In preparation for a circumnavigation of Australia, the Endeavour replica’s standing rigging is being completely renewed for the first time since the ship was launched in 1993. It all began with a visit to the 17th-century ropewalk at England’s Chatham Dockyard, to watch the ship’s new ropes being manufactured.
Endeavour has sailed twice around the world since her commissioning in 1994. Her rigging has been exposed to dust from a Sahara sandstorm blown out to sea, snow in Europe, hot and humid conditions in the tropics, storm-force winds and the strains of breasting huge seas. Now the time has come to replace the entire standing rigging.
The original Endeavour carried standing rigging constructed of hemp. For the Endeavour replica’s standing rigging, manila was chosen instead of hemp because it was more readily available than hemp and was cheaper. It also has a higher natural resistance to mildew.
A synthetic rig had been ruled out because of its tendency to continue stretching and thus to give inadequate support to the masts.
Manila fibre is obtained from the leaves of a species of banana native to the Philippines locally known as abacá. The fibres are exceptionally strong and durable and are generally 1.5–3.5 metres long.
At the ropewalk at England’s Chatham Dockyard, the fibre is separated and cut to lengths of no more than 1.5 metres. It is progressively combed and knit together and treated with an emulsion called batching oil to help it comb out easier, and as a waterproofing agent. Then it is sent to the spinner to be spun into yarns.
The spinners were regarded as the most skilled tradesmen employed in the ropewalk. They walked backwards down the length of the walk uniformly feeding in the combed fibre as the yarn was spun by a hook on a spinning wheel that was operated by a young boy. An experienced spinner was capable of spinning 1,000 feet (305 metres) in 12 minutes.
Today the spinning is performed by a machine. The spinning machine used for Endeavour’s yarn is able to produce over 20 kilometres of spun yarn in 20 minutes.
A rope holds its form and gains its strength by applying opposing twists during the different stages of construction. Yarns are is spun clockwise or right-handed. Then they are spun in the opposite direction to form a strand. Strands are then twisted together clockwise or right-handed to ‘close’ the rope.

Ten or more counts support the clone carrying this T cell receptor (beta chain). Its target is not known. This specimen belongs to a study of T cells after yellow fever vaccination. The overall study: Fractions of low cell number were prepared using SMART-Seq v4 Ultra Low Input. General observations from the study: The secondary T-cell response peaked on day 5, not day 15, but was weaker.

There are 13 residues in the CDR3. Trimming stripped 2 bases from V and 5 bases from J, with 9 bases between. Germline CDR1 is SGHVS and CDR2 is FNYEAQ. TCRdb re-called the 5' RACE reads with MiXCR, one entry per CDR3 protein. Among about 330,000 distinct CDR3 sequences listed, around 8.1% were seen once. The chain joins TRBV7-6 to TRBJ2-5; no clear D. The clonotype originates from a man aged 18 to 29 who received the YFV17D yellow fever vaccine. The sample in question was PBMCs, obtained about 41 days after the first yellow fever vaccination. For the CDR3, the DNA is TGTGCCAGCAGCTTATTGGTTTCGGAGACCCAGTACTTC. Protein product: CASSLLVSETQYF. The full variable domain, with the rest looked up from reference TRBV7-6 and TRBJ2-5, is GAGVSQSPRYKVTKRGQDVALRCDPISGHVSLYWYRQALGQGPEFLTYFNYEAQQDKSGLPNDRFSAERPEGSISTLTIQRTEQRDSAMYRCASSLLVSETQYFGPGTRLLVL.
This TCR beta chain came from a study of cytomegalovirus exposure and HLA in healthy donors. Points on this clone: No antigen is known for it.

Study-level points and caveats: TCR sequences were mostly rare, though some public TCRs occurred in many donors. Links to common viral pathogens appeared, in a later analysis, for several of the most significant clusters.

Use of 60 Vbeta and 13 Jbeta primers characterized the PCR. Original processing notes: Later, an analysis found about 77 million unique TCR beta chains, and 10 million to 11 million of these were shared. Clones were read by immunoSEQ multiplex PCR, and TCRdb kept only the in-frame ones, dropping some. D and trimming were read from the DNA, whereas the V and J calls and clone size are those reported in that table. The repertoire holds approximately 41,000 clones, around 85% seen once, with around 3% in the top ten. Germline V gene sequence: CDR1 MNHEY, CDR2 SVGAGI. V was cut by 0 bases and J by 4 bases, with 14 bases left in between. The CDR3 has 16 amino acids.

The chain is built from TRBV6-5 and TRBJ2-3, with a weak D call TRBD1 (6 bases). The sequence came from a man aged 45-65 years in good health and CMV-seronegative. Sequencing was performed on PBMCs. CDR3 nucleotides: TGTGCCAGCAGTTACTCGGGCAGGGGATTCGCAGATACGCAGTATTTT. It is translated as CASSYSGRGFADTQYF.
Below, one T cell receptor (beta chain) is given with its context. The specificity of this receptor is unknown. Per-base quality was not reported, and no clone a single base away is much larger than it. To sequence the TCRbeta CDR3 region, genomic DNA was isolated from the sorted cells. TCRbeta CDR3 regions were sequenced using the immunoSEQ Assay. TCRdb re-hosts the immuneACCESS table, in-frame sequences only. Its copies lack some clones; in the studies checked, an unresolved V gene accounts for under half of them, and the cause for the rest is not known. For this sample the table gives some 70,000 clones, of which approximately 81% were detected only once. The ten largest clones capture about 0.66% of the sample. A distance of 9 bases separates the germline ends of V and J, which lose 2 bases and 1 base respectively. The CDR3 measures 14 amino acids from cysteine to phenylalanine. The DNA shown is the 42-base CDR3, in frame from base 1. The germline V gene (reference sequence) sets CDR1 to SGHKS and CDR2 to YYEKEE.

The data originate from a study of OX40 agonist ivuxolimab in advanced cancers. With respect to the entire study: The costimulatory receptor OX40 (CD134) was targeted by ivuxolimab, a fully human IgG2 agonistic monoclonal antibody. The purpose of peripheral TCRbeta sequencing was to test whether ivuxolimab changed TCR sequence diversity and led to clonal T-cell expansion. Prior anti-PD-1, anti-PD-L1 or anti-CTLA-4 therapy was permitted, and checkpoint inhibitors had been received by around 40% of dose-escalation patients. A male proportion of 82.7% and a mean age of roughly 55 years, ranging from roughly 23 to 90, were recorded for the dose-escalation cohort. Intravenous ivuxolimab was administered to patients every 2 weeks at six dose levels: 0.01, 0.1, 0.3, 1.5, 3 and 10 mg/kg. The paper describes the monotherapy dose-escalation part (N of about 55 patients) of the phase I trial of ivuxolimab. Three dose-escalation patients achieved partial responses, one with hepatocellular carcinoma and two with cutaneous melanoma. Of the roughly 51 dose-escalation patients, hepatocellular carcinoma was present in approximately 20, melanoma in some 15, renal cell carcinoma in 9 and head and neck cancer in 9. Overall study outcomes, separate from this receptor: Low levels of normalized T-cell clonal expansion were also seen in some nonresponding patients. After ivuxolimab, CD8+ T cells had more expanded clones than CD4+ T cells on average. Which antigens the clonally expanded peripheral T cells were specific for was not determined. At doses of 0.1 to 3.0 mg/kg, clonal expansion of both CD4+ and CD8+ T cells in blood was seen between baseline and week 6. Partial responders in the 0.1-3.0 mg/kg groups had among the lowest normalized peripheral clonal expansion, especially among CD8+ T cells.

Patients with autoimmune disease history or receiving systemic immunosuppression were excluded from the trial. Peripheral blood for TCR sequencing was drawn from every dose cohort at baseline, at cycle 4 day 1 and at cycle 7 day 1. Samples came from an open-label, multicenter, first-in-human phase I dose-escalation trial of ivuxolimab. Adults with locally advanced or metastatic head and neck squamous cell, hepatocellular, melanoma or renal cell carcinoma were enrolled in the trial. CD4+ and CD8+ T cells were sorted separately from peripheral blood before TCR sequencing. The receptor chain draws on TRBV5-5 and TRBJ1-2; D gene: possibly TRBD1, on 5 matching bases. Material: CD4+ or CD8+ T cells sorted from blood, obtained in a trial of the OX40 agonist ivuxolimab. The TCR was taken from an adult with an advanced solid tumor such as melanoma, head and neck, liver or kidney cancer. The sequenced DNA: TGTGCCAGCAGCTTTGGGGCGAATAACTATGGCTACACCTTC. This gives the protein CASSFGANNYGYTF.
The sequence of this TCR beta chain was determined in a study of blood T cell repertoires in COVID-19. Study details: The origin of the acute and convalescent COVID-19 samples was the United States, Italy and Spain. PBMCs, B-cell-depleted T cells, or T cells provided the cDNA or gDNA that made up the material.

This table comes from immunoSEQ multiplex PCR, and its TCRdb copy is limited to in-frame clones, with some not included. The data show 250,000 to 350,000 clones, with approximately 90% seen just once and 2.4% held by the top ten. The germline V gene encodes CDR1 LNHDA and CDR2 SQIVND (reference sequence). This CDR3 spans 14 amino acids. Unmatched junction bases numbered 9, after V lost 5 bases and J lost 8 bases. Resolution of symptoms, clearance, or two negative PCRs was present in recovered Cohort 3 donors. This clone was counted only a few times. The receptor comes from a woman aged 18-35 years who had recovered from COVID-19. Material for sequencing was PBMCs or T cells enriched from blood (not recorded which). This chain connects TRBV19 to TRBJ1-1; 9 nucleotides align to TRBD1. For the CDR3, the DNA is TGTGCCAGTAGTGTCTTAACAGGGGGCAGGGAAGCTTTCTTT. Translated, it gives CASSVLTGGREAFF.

The forming machine that was used for Endeavour’s rope is known as Maud, and dates from 1811. It is the oldest machine employed in the ropewalk.
Seventeen kilometres of rope were ordered for the replacement of the Endeavour replica’s standing rigging, but only four and a half kilometres are made of manila. We do use polyester but only for the seizings, servings and worming. These are components that require strength and are applied very tight, so there is very little concern about them stretching.
Once our new manila rope was delivery from England, the coils of rope were opened, the required lengths were cut and the rope ends were whipped.
The lengths of rope were pre-stretched for a minimum of 24 hours by attaching a weight equivalent to their working-load limit, to let the fibre reach its maximum stretch and then relax and settle. Once manila has been pre-stretched, it has similar stretch characteristics to wire.
If the standing rigging is not sufficiently pre-stretched, it will continue stretching in operation and provide insufficient support for the masts. The stays and shrouds will need regular re-seizing around the deadeyes at their lower ends.
The next step is to preserve the manila rope. This is done by soaking it in raw and natural Stockholm tar, a residue left after distilling a gum that is extracted from pine and fir trees.
Once these preparatory measures have been completed, we can start turning the ropes into ship’s rigging.
That’s a huge job, and if you’re interested I will make it the subject of another blog.
Anthony Longhurst, ANMM leading-hand rigger and shipwright